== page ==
Falls are an ever-present risk in the construction industry. According to the U.S. Department of Labor’s (DOL) Bureau of Labor Statistics, there were 353 deaths attributed to fatal falls to a lower level in 2020. The DOL has also stated that an average of40 workers die each year due to falls from residential roofs.
Implementing fall prevention measures can help keep employees safe and reduce the risk of these tragedies. In fact, OSHA directs residential builders to comply with fall protection requirements.
Who Is Involved in Fall Protection?
Employers engaged in residential construction must provide fall protection for workers operating 6 feet or more above lower levels. Residential construction refers to work that meets the following criteria:
- The structure being built has an end-use as a home (e.g., dwelling).
- The structure is built using traditional wood frame construction materials and methods. A structure is not disqualified from being considered residential construction even if limited structural steel is used in a predominantly wood-framed house.
All employers involved in residential construction must adhere to OSHA regulations concerning fall protection systems. These standards require that employees working 6 feet or more above lower levels must utilize at least one of the following:
- Guardrail systems
- Safety net systems
- Personal fall arrest systems, such as one with a full-body harness, deceleration device, lanyard and anchor point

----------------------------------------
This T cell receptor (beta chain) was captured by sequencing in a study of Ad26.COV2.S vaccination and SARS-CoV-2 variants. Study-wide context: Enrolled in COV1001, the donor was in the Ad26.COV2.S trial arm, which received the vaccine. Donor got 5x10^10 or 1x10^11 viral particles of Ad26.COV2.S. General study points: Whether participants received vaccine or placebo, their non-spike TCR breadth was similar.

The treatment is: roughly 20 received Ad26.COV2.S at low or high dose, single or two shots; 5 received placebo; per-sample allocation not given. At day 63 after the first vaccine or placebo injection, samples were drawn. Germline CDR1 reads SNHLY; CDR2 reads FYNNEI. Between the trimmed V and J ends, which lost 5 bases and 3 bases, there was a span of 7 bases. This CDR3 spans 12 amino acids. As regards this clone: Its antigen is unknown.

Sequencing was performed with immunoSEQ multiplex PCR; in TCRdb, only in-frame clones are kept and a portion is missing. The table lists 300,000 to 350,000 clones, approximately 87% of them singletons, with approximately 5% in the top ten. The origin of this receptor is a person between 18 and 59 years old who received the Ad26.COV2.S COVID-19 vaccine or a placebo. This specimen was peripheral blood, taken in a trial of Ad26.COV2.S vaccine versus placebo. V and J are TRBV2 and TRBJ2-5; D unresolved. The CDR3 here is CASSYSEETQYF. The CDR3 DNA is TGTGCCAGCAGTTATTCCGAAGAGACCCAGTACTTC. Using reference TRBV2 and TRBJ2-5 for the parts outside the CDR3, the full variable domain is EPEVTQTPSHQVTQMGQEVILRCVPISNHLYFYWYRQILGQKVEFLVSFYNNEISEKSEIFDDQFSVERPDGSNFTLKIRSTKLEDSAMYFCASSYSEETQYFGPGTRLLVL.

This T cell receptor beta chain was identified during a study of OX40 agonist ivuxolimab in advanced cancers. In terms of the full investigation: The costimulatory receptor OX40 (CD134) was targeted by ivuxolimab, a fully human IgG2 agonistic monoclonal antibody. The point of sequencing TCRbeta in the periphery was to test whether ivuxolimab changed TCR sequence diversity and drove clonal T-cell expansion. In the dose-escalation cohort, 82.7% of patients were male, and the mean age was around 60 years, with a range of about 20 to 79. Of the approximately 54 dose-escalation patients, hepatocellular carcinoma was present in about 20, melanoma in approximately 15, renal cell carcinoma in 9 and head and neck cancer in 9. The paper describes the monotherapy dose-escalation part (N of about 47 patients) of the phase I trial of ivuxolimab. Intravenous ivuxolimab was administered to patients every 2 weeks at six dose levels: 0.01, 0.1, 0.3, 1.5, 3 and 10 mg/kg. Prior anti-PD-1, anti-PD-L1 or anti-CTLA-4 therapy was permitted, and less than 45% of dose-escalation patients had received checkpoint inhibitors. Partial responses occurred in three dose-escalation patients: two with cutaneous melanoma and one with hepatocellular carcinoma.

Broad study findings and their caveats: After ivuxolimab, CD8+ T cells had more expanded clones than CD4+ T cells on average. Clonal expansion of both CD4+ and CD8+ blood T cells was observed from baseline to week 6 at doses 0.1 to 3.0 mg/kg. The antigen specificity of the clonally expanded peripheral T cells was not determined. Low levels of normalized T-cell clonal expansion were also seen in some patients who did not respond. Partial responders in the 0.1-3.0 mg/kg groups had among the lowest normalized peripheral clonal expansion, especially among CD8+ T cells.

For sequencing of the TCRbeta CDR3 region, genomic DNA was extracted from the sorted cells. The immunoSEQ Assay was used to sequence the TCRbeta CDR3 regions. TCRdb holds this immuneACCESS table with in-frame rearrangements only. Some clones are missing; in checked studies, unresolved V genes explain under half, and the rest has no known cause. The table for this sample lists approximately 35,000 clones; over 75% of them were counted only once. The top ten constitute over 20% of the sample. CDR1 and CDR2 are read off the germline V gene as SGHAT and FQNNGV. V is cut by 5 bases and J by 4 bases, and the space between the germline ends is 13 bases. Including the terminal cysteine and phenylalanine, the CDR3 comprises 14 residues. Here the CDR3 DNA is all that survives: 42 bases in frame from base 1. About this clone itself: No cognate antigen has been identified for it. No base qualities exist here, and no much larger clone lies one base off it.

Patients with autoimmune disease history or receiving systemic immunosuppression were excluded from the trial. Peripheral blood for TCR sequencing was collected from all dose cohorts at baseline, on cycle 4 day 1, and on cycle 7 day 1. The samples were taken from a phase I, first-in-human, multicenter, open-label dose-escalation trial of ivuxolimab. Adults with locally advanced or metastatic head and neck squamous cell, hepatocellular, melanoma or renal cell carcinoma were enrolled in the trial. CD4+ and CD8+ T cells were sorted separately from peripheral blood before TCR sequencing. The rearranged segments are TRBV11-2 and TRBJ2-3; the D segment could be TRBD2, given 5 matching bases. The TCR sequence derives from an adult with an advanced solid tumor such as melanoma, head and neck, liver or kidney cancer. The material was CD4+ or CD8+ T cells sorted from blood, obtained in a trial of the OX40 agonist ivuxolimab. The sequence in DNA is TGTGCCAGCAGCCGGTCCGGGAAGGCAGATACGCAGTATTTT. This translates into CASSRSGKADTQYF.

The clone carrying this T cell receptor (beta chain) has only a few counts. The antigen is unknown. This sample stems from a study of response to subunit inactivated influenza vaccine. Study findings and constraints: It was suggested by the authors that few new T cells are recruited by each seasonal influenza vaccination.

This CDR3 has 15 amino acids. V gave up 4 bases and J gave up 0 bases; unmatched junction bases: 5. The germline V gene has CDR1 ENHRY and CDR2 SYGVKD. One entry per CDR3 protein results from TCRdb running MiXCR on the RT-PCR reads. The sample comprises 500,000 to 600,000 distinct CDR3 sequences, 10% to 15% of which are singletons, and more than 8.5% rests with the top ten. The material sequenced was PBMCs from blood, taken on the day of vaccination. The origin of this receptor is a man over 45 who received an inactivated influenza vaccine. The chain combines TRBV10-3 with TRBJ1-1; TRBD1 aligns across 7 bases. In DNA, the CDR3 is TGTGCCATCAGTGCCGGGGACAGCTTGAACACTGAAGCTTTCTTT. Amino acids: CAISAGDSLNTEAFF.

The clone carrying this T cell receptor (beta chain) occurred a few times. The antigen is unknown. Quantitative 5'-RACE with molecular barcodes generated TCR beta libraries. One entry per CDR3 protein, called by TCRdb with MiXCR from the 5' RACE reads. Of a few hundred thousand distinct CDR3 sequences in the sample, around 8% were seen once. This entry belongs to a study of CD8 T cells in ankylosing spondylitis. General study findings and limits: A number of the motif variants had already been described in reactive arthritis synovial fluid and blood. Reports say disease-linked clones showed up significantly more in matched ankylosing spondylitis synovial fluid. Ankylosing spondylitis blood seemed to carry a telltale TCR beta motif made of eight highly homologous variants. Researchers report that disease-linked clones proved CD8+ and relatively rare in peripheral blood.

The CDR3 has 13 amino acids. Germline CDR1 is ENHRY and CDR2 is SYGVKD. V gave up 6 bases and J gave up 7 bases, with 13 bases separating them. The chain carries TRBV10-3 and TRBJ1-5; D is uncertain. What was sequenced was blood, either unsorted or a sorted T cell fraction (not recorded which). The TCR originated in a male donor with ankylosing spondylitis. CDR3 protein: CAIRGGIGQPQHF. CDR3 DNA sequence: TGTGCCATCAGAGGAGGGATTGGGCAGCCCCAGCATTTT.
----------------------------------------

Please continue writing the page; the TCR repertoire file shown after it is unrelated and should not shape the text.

- In lieu of a personal fall arrest system, employees may use an effective fall restraint system in some cases to prevent themselves from reaching a fall hazard and falling over the edge. For instance, a full-body harness or body belt could be connected to an anchor point at a roof’s center with a lanyard, the length of which prevents a worker from being able to reach the edge of the roof.
- As specified by OSHA, certain types of work may warrant or necessitate other fall protection equipment. For example, guardrail systems for workers on steep roofs must have toe boards.
What if Conventional Fall Protection Is Infeasible?
In some circumstances, utilizing conventional fall protection measures may be infeasible or create a greater hazard. If an employer can demonstrate this impracticality, a qualified person must generate a written, site-specific fall protection plan that meets OSHA regulations. The plan must also explain why conventional fall protection systems are infeasible or how utilizing them would create a greater hazard.
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